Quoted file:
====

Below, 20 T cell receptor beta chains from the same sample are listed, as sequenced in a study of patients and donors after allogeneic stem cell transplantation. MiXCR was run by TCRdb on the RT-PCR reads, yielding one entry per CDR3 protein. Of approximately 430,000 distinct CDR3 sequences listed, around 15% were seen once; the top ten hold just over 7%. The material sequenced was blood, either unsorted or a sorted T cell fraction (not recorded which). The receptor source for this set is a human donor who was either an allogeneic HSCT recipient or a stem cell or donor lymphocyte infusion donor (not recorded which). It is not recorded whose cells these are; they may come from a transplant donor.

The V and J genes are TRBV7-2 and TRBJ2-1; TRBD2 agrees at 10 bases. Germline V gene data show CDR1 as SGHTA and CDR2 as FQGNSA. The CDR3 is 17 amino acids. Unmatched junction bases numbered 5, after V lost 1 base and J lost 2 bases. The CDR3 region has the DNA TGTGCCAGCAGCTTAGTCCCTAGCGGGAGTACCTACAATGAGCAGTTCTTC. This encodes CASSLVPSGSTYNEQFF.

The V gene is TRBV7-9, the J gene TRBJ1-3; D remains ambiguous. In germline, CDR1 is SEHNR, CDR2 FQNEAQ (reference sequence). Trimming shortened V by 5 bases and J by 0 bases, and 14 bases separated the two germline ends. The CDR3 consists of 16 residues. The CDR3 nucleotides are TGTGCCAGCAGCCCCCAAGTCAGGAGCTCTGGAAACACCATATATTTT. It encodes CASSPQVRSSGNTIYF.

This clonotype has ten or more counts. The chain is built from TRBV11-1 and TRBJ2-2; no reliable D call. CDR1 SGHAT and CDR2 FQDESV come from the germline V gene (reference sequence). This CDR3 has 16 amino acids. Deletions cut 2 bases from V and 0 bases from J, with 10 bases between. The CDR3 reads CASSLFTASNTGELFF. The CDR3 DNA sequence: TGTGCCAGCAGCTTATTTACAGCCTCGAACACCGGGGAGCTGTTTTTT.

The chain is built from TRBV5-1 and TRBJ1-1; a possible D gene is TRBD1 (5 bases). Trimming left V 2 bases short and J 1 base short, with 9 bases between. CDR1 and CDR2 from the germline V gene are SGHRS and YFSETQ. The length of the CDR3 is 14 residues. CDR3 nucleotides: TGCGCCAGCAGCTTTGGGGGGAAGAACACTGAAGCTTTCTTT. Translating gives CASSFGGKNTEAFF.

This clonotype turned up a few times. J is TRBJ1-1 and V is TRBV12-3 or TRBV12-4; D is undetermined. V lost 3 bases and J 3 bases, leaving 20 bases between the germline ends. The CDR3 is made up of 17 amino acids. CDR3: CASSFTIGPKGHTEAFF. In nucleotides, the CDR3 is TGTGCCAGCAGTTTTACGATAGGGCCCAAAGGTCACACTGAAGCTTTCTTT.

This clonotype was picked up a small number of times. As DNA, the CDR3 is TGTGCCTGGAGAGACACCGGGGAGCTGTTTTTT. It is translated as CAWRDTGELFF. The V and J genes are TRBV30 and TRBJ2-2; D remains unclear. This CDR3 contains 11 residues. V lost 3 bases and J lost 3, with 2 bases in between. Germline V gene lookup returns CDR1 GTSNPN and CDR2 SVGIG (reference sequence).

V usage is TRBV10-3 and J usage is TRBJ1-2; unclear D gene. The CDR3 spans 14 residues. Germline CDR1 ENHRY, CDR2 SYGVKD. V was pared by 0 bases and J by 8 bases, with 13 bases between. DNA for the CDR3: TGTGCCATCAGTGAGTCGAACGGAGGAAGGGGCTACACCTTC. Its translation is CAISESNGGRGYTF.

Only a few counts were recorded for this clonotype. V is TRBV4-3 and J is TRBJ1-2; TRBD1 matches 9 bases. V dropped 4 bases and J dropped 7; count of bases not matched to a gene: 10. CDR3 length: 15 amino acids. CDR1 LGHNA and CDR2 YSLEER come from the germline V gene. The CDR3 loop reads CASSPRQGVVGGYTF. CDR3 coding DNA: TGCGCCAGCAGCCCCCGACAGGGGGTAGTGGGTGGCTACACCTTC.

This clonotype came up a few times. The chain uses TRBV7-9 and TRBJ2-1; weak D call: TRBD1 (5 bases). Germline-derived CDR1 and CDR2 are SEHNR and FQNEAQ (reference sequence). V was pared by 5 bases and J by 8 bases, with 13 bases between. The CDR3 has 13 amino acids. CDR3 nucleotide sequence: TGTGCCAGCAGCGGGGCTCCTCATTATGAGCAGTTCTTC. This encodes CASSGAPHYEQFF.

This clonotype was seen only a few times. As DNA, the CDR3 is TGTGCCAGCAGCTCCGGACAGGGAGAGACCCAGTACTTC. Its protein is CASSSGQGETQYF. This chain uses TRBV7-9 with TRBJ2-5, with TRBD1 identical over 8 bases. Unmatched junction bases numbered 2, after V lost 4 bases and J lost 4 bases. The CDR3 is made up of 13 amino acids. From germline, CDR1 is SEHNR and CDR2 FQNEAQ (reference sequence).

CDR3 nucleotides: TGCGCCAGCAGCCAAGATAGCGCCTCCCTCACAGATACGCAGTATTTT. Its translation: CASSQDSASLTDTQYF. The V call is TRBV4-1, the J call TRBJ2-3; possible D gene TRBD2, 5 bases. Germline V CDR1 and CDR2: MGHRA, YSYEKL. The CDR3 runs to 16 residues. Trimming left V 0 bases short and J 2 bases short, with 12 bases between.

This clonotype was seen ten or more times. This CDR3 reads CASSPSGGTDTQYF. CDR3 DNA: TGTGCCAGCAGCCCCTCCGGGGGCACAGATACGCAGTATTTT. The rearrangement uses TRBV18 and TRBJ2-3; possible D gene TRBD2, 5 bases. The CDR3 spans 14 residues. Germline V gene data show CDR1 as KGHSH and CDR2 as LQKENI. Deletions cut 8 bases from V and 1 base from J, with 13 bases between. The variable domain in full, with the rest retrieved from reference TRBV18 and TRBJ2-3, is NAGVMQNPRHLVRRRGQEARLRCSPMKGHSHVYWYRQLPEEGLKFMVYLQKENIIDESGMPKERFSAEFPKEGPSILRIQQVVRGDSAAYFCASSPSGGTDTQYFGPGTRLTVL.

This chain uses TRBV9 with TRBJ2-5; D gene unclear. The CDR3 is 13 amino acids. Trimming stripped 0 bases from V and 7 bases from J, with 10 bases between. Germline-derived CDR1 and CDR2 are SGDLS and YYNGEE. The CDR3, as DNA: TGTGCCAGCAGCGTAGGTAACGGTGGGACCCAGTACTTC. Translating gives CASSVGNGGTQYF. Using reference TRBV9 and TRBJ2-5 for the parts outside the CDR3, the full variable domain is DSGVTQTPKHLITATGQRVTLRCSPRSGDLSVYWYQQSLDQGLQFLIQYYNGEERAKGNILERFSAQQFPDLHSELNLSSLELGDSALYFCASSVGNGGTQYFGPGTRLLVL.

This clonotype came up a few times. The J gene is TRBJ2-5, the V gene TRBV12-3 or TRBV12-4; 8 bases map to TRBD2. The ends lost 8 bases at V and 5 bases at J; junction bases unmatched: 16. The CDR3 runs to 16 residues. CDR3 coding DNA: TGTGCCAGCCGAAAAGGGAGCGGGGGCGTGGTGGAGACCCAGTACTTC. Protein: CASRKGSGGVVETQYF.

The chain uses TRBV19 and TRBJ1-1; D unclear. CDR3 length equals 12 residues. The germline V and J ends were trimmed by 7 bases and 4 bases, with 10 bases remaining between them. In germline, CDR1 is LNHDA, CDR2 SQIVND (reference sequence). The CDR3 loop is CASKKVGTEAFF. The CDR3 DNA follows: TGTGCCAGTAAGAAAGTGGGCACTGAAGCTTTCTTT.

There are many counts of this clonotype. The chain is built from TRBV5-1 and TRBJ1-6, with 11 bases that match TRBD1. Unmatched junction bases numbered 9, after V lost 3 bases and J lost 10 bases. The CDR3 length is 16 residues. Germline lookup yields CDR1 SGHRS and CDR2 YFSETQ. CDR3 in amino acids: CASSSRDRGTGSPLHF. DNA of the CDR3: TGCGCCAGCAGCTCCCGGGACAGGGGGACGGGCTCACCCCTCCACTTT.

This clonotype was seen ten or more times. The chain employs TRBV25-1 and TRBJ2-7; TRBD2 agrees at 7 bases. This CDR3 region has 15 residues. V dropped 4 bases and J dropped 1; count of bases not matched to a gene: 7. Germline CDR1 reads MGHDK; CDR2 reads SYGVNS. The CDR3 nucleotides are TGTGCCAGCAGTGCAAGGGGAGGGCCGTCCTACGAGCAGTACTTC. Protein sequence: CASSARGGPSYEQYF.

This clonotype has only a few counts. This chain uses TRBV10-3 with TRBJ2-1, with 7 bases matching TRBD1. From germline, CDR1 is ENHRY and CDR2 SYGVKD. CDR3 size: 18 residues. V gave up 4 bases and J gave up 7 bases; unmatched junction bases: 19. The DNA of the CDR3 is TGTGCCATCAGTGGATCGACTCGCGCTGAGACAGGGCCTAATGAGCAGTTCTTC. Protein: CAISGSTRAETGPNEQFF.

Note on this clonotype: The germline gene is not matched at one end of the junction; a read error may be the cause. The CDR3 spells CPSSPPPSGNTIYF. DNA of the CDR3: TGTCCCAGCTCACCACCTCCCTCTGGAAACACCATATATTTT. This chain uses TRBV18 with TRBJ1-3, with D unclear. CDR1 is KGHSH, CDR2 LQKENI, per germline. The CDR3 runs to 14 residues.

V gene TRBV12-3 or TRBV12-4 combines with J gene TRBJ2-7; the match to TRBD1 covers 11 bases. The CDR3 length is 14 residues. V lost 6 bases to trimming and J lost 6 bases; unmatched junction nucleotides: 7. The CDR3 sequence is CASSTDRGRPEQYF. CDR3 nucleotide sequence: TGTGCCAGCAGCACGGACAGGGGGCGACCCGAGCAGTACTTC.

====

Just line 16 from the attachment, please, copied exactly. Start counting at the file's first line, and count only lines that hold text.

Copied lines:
The chain uses TRBV19 and TRBJ1-1; D unclear. CDR3 length equals 12 residues. The germline V and J ends were trimmed by 7 bases and 4 bases, with 10 bases remaining between them. In germline, CDR1 is LNHDA, CDR2 SQIVND (reference sequence). The CDR3 loop is CASKKVGTEAFF. The CDR3 DNA follows: TGTGCCAGTAAGAAAGTGGGCACTGAAGCTTTCTTT.